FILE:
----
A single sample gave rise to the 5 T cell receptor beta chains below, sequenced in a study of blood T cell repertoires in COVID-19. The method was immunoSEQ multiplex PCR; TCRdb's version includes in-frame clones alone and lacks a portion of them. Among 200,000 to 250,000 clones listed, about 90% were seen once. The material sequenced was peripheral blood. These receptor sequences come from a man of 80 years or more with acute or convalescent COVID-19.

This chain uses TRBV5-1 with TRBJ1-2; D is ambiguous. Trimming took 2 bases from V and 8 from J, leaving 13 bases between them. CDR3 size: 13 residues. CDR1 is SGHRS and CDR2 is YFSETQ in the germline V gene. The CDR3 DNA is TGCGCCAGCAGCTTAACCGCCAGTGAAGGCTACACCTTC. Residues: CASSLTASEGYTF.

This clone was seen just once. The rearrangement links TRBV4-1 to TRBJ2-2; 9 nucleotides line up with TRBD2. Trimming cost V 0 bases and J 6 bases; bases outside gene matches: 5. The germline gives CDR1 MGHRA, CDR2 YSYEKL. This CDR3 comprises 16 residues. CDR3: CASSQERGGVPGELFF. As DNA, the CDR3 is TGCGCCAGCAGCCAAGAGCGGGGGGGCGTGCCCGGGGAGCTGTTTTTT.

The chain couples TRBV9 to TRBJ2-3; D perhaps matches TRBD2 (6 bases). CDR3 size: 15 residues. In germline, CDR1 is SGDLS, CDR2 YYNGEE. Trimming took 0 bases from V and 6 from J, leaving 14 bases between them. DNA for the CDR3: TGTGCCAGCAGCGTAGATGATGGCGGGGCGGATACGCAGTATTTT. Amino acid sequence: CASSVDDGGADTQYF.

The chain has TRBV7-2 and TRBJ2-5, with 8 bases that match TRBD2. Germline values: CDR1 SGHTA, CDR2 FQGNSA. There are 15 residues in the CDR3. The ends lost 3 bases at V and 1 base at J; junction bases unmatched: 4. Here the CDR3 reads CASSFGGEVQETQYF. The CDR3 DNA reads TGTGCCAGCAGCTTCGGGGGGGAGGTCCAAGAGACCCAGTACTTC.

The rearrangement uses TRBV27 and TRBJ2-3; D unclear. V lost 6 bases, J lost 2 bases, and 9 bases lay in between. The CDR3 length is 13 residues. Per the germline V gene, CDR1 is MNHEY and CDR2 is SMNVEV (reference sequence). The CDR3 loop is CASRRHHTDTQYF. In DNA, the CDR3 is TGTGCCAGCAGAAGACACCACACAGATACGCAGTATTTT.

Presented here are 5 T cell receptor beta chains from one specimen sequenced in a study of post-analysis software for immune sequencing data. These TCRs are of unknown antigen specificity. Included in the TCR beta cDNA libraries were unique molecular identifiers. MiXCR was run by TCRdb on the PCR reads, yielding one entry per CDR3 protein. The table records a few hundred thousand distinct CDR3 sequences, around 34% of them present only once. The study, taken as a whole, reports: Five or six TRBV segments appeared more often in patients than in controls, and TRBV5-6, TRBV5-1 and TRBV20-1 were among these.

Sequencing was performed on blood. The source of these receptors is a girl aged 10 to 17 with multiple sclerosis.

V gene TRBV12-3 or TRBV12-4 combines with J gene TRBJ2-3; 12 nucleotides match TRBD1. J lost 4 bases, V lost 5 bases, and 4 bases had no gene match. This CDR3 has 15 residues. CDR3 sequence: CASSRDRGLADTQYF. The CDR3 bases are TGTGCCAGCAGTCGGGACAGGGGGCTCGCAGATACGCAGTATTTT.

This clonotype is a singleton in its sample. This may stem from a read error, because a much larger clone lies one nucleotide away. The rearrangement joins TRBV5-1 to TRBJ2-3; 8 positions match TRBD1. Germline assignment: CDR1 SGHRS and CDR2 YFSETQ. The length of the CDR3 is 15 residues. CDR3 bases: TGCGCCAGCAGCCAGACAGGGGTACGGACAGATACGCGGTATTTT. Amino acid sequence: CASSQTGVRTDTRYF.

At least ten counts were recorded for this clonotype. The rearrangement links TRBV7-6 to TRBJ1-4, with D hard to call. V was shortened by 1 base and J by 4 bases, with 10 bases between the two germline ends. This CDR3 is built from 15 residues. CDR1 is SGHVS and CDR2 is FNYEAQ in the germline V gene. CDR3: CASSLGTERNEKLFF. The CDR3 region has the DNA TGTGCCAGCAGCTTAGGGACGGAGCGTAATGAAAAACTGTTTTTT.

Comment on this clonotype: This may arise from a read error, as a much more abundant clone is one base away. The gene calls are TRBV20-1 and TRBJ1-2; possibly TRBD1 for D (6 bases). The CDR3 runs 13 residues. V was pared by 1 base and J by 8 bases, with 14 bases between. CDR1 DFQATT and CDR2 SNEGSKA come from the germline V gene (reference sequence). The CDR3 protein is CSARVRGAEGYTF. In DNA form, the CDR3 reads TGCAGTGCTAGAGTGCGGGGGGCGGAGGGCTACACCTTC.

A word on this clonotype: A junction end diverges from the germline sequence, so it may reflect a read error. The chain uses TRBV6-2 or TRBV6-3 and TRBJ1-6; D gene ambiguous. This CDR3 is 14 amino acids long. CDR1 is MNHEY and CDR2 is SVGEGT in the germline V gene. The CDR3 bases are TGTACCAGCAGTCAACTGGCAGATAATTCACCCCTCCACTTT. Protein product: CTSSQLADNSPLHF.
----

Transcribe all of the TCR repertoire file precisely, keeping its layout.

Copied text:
A single sample gave rise to the 5 T cell receptor beta chains below, sequenced in a study of blood T cell repertoires in COVID-19. The method was immunoSEQ multiplex PCR; TCRdb's version includes in-frame clones alone and lacks a portion of them. Among 200,000 to 250,000 clones listed, about 90% were seen once. The material sequenced was peripheral blood. These receptor sequences come from a man of 80 years or more with acute or convalescent COVID-19.

This chain uses TRBV5-1 with TRBJ1-2; D is ambiguous. Trimming took 2 bases from V and 8 from J, leaving 13 bases between them. CDR3 size: 13 residues. CDR1 is SGHRS and CDR2 is YFSETQ in the germline V gene. The CDR3 DNA is TGCGCCAGCAGCTTAACCGCCAGTGAAGGCTACACCTTC. Residues: CASSLTASEGYTF.

This clone was seen just once. The rearrangement links TRBV4-1 to TRBJ2-2; 9 nucleotides line up with TRBD2. Trimming cost V 0 bases and J 6 bases; bases outside gene matches: 5. The germline gives CDR1 MGHRA, CDR2 YSYEKL. This CDR3 comprises 16 residues. CDR3: CASSQERGGVPGELFF. As DNA, the CDR3 is TGCGCCAGCAGCCAAGAGCGGGGGGGCGTGCCCGGGGAGCTGTTTTTT.

The chain couples TRBV9 to TRBJ2-3; D perhaps matches TRBD2 (6 bases). CDR3 size: 15 residues. In germline, CDR1 is SGDLS, CDR2 YYNGEE. Trimming took 0 bases from V and 6 from J, leaving 14 bases between them. DNA for the CDR3: TGTGCCAGCAGCGTAGATGATGGCGGGGCGGATACGCAGTATTTT. Amino acid sequence: CASSVDDGGADTQYF.

The chain has TRBV7-2 and TRBJ2-5, with 8 bases that match TRBD2. Germline values: CDR1 SGHTA, CDR2 FQGNSA. There are 15 residues in the CDR3. The ends lost 3 bases at V and 1 base at J; junction bases unmatched: 4. Here the CDR3 reads CASSFGGEVQETQYF. The CDR3 DNA reads TGTGCCAGCAGCTTCGGGGGGGAGGTCCAAGAGACCCAGTACTTC.

The rearrangement uses TRBV27 and TRBJ2-3; D unclear. V lost 6 bases, J lost 2 bases, and 9 bases lay in between. The CDR3 length is 13 residues. Per the germline V gene, CDR1 is MNHEY and CDR2 is SMNVEV (reference sequence). The CDR3 loop is CASRRHHTDTQYF. In DNA, the CDR3 is TGTGCCAGCAGAAGACACCACACAGATACGCAGTATTTT.

Presented here are 5 T cell receptor beta chains from one specimen sequenced in a study of post-analysis software for immune sequencing data. These TCRs are of unknown antigen specificity. Included in the TCR beta cDNA libraries were unique molecular identifiers. MiXCR was run by TCRdb on the PCR reads, yielding one entry per CDR3 protein. The table records a few hundred thousand distinct CDR3 sequences, around 34% of them present only once. The study, taken as a whole, reports: Five or six TRBV segments appeared more often in patients than in controls, and TRBV5-6, TRBV5-1 and TRBV20-1 were among these.

Sequencing was performed on blood. The source of these receptors is a girl aged 10 to 17 with multiple sclerosis.

V gene TRBV12-3 or TRBV12-4 combines with J gene TRBJ2-3; 12 nucleotides match TRBD1. J lost 4 bases, V lost 5 bases, and 4 bases had no gene match. This CDR3 has 15 residues. CDR3 sequence: CASSRDRGLADTQYF. The CDR3 bases are TGTGCCAGCAGTCGGGACAGGGGGCTCGCAGATACGCAGTATTTT.

This clonotype is a singleton in its sample. This may stem from a read error, because a much larger clone lies one nucleotide away. The rearrangement joins TRBV5-1 to TRBJ2-3; 8 positions match TRBD1. Germline assignment: CDR1 SGHRS and CDR2 YFSETQ. The length of the CDR3 is 15 residues. CDR3 bases: TGCGCCAGCAGCCAGACAGGGGTACGGACAGATACGCGGTATTTT. Amino acid sequence: CASSQTGVRTDTRYF.

At least ten counts were recorded for this clonotype. The rearrangement links TRBV7-6 to TRBJ1-4, with D hard to call. V was shortened by 1 base and J by 4 bases, with 10 bases between the two germline ends. This CDR3 is built from 15 residues. CDR1 is SGHVS and CDR2 is FNYEAQ in the germline V gene. CDR3: CASSLGTERNEKLFF. The CDR3 region has the DNA TGTGCCAGCAGCTTAGGGACGGAGCGTAATGAAAAACTGTTTTTT.

Comment on this clonotype: This may arise from a read error, as a much more abundant clone is one base away. The gene calls are TRBV20-1 and TRBJ1-2; possibly TRBD1 for D (6 bases). The CDR3 runs 13 residues. V was pared by 1 base and J by 8 bases, with 14 bases between. CDR1 DFQATT and CDR2 SNEGSKA come from the germline V gene (reference sequence). The CDR3 protein is CSARVRGAEGYTF. In DNA form, the CDR3 reads TGCAGTGCTAGAGTGCGGGGGGCGGAGGGCTACACCTTC.

A word on this clonotype: A junction end diverges from the germline sequence, so it may reflect a read error. The chain uses TRBV6-2 or TRBV6-3 and TRBJ1-6; D gene ambiguous. This CDR3 is 14 amino acids long. CDR1 is MNHEY and CDR2 is SVGEGT in the germline V gene. The CDR3 bases are TGTACCAGCAGTCAACTGGCAGATAATTCACCCCTCCACTTT. Protein product: CTSSQLADNSPLHF.